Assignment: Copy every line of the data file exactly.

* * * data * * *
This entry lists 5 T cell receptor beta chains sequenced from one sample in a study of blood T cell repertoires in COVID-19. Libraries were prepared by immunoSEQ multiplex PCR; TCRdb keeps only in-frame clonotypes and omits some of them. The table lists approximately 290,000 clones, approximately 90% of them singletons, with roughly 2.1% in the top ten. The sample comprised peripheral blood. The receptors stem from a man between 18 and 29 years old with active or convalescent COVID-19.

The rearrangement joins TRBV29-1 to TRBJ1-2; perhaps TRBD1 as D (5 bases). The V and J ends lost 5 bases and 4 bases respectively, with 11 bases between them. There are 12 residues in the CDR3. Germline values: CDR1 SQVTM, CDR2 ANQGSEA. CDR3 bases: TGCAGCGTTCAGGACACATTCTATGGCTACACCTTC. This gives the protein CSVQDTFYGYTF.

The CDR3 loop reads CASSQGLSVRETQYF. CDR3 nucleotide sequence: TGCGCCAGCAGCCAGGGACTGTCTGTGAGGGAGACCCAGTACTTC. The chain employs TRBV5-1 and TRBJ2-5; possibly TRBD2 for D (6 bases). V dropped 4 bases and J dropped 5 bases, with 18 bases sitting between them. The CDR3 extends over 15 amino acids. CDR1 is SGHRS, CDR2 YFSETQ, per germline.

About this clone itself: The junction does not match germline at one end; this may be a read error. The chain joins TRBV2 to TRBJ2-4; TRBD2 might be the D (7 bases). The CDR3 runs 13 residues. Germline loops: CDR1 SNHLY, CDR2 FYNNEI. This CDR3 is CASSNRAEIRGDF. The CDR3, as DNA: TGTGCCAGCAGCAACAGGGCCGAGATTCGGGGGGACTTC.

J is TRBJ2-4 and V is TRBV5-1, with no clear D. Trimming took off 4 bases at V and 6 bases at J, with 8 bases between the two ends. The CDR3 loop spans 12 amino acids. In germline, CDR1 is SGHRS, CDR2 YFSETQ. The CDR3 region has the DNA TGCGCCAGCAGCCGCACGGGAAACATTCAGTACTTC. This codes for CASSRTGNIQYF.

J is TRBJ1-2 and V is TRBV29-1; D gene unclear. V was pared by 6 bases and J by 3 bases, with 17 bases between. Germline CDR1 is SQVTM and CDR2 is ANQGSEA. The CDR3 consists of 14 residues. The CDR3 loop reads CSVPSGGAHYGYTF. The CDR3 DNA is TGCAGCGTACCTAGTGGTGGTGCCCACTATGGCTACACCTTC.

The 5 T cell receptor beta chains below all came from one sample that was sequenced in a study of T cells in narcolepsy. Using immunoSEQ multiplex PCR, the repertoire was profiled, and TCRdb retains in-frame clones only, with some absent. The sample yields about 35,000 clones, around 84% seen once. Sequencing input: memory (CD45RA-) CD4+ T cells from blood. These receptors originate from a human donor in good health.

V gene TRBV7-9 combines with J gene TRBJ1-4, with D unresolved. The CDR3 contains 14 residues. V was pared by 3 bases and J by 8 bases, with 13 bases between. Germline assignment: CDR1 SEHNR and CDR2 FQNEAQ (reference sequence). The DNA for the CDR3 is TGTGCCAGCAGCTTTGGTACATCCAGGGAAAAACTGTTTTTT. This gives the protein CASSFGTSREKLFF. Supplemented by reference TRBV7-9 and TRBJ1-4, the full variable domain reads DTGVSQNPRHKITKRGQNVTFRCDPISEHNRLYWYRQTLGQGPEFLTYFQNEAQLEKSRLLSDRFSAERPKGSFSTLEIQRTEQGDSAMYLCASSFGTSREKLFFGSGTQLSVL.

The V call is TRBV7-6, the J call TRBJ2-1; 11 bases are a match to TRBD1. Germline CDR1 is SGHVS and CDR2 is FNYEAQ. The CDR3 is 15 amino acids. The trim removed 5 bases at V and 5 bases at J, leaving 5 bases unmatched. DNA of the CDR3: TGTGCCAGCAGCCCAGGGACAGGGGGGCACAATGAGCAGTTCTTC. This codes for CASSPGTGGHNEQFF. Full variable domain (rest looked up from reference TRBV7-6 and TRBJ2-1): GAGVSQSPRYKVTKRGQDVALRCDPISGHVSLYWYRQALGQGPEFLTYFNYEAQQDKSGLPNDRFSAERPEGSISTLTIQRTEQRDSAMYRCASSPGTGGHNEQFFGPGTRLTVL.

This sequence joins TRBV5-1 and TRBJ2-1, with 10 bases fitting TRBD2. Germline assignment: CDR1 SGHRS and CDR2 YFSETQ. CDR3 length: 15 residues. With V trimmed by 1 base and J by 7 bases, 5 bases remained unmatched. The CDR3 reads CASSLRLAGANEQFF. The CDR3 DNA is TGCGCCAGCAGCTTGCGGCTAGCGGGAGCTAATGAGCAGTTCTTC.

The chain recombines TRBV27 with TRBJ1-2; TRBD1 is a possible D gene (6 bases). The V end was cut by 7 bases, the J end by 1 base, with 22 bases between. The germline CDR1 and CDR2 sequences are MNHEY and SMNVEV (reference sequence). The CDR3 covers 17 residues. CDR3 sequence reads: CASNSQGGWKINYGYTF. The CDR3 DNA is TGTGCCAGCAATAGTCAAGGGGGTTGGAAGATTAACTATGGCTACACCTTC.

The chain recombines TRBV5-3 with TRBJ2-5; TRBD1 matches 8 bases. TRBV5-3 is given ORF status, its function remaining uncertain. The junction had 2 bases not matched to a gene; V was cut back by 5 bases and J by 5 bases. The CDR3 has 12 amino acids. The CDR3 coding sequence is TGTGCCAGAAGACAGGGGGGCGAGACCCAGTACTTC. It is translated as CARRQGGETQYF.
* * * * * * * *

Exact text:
This entry lists 5 T cell receptor beta chains sequenced from one sample in a study of blood T cell repertoires in COVID-19. Libraries were prepared by immunoSEQ multiplex PCR; TCRdb keeps only in-frame clonotypes and omits some of them. The table lists approximately 290,000 clones, approximately 90% of them singletons, with roughly 2.1% in the top ten. The sample comprised peripheral blood. The receptors stem from a man between 18 and 29 years old with active or convalescent COVID-19.

The rearrangement joins TRBV29-1 to TRBJ1-2; perhaps TRBD1 as D (5 bases). The V and J ends lost 5 bases and 4 bases respectively, with 11 bases between them. There are 12 residues in the CDR3. Germline values: CDR1 SQVTM, CDR2 ANQGSEA. CDR3 bases: TGCAGCGTTCAGGACACATTCTATGGCTACACCTTC. This gives the protein CSVQDTFYGYTF.

The CDR3 loop reads CASSQGLSVRETQYF. CDR3 nucleotide sequence: TGCGCCAGCAGCCAGGGACTGTCTGTGAGGGAGACCCAGTACTTC. The chain employs TRBV5-1 and TRBJ2-5; possibly TRBD2 for D (6 bases). V dropped 4 bases and J dropped 5 bases, with 18 bases sitting between them. The CDR3 extends over 15 amino acids. CDR1 is SGHRS, CDR2 YFSETQ, per germline.

About this clone itself: The junction does not match germline at one end; this may be a read error. The chain joins TRBV2 to TRBJ2-4; TRBD2 might be the D (7 bases). The CDR3 runs 13 residues. Germline loops: CDR1 SNHLY, CDR2 FYNNEI. This CDR3 is CASSNRAEIRGDF. The CDR3, as DNA: TGTGCCAGCAGCAACAGGGCCGAGATTCGGGGGGACTTC.

J is TRBJ2-4 and V is TRBV5-1, with no clear D. Trimming took off 4 bases at V and 6 bases at J, with 8 bases between the two ends. The CDR3 loop spans 12 amino acids. In germline, CDR1 is SGHRS, CDR2 YFSETQ. The CDR3 region has the DNA TGCGCCAGCAGCCGCACGGGAAACATTCAGTACTTC. This codes for CASSRTGNIQYF.

J is TRBJ1-2 and V is TRBV29-1; D gene unclear. V was pared by 6 bases and J by 3 bases, with 17 bases between. Germline CDR1 is SQVTM and CDR2 is ANQGSEA. The CDR3 consists of 14 residues. The CDR3 loop reads CSVPSGGAHYGYTF. The CDR3 DNA is TGCAGCGTACCTAGTGGTGGTGCCCACTATGGCTACACCTTC.

The 5 T cell receptor beta chains below all came from one sample that was sequenced in a study of T cells in narcolepsy. Using immunoSEQ multiplex PCR, the repertoire was profiled, and TCRdb retains in-frame clones only, with some absent. The sample yields about 35,000 clones, around 84% seen once. Sequencing input: memory (CD45RA-) CD4+ T cells from blood. These receptors originate from a human donor in good health.

V gene TRBV7-9 combines with J gene TRBJ1-4, with D unresolved. The CDR3 contains 14 residues. V was pared by 3 bases and J by 8 bases, with 13 bases between. Germline assignment: CDR1 SEHNR and CDR2 FQNEAQ (reference sequence). The DNA for the CDR3 is TGTGCCAGCAGCTTTGGTACATCCAGGGAAAAACTGTTTTTT. This gives the protein CASSFGTSREKLFF. Supplemented by reference TRBV7-9 and TRBJ1-4, the full variable domain reads DTGVSQNPRHKITKRGQNVTFRCDPISEHNRLYWYRQTLGQGPEFLTYFQNEAQLEKSRLLSDRFSAERPKGSFSTLEIQRTEQGDSAMYLCASSFGTSREKLFFGSGTQLSVL.

The V call is TRBV7-6, the J call TRBJ2-1; 11 bases are a match to TRBD1. Germline CDR1 is SGHVS and CDR2 is FNYEAQ. The CDR3 is 15 amino acids. The trim removed 5 bases at V and 5 bases at J, leaving 5 bases unmatched. DNA of the CDR3: TGTGCCAGCAGCCCAGGGACAGGGGGGCACAATGAGCAGTTCTTC. This codes for CASSPGTGGHNEQFF. Full variable domain (rest looked up from reference TRBV7-6 and TRBJ2-1): GAGVSQSPRYKVTKRGQDVALRCDPISGHVSLYWYRQALGQGPEFLTYFNYEAQQDKSGLPNDRFSAERPEGSISTLTIQRTEQRDSAMYRCASSPGTGGHNEQFFGPGTRLTVL.

This sequence joins TRBV5-1 and TRBJ2-1, with 10 bases fitting TRBD2. Germline assignment: CDR1 SGHRS and CDR2 YFSETQ. CDR3 length: 15 residues. With V trimmed by 1 base and J by 7 bases, 5 bases remained unmatched. The CDR3 reads CASSLRLAGANEQFF. The CDR3 DNA is TGCGCCAGCAGCTTGCGGCTAGCGGGAGCTAATGAGCAGTTCTTC.

The chain recombines TRBV27 with TRBJ1-2; TRBD1 is a possible D gene (6 bases). The V end was cut by 7 bases, the J end by 1 base, with 22 bases between. The germline CDR1 and CDR2 sequences are MNHEY and SMNVEV (reference sequence). The CDR3 covers 17 residues. CDR3 sequence reads: CASNSQGGWKINYGYTF. The CDR3 DNA is TGTGCCAGCAATAGTCAAGGGGGTTGGAAGATTAACTATGGCTACACCTTC.

The chain recombines TRBV5-3 with TRBJ2-5; TRBD1 matches 8 bases. TRBV5-3 is given ORF status, its function remaining uncertain. The junction had 2 bases not matched to a gene; V was cut back by 5 bases and J by 5 bases. The CDR3 has 12 amino acids. The CDR3 coding sequence is TGTGCCAGAAGACAGGGGGGCGAGACCCAGTACTTC. It is translated as CARRQGGETQYF.